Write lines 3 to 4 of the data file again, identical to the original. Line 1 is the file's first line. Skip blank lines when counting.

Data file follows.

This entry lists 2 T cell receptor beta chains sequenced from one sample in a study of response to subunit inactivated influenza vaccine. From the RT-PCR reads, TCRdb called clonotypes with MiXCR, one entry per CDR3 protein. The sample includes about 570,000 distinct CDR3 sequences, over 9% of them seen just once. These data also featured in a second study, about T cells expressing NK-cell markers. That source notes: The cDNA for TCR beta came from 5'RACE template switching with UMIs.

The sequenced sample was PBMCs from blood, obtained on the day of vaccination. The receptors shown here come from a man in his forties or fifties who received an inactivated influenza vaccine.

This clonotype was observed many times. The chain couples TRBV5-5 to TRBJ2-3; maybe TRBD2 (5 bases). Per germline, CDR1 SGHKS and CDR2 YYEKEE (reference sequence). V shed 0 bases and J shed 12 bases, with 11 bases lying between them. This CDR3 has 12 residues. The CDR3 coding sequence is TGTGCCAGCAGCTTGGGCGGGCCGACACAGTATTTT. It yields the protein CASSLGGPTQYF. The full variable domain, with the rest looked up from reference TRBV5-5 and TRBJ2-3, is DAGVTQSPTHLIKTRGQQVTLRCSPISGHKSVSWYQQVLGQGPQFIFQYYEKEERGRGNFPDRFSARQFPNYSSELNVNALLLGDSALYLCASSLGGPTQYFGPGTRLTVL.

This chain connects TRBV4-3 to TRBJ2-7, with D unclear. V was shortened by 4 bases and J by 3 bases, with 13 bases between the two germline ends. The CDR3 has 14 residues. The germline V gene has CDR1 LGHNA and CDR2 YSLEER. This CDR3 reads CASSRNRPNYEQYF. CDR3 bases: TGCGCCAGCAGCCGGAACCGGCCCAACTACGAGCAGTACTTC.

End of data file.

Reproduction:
This clonotype was observed many times. The chain couples TRBV5-5 to TRBJ2-3; maybe TRBD2 (5 bases). Per germline, CDR1 SGHKS and CDR2 YYEKEE (reference sequence). V shed 0 bases and J shed 12 bases, with 11 bases lying between them. This CDR3 has 12 residues. The CDR3 coding sequence is TGTGCCAGCAGCTTGGGCGGGCCGACACAGTATTTT. It yields the protein CASSLGGPTQYF. The full variable domain, with the rest looked up from reference TRBV5-5 and TRBJ2-3, is DAGVTQSPTHLIKTRGQQVTLRCSPISGHKSVSWYQQVLGQGPQFIFQYYEKEERGRGNFPDRFSARQFPNYSSELNVNALLLGDSALYLCASSLGGPTQYFGPGTRLTVL.

This chain connects TRBV4-3 to TRBJ2-7, with D unclear. V was shortened by 4 bases and J by 3 bases, with 13 bases between the two germline ends. The CDR3 has 14 residues. The germline V gene has CDR1 LGHNA and CDR2 YSLEER. This CDR3 reads CASSRNRPNYEQYF. CDR3 bases: TGCGCCAGCAGCCGGAACCGGCCCAACTACGAGCAGTACTTC.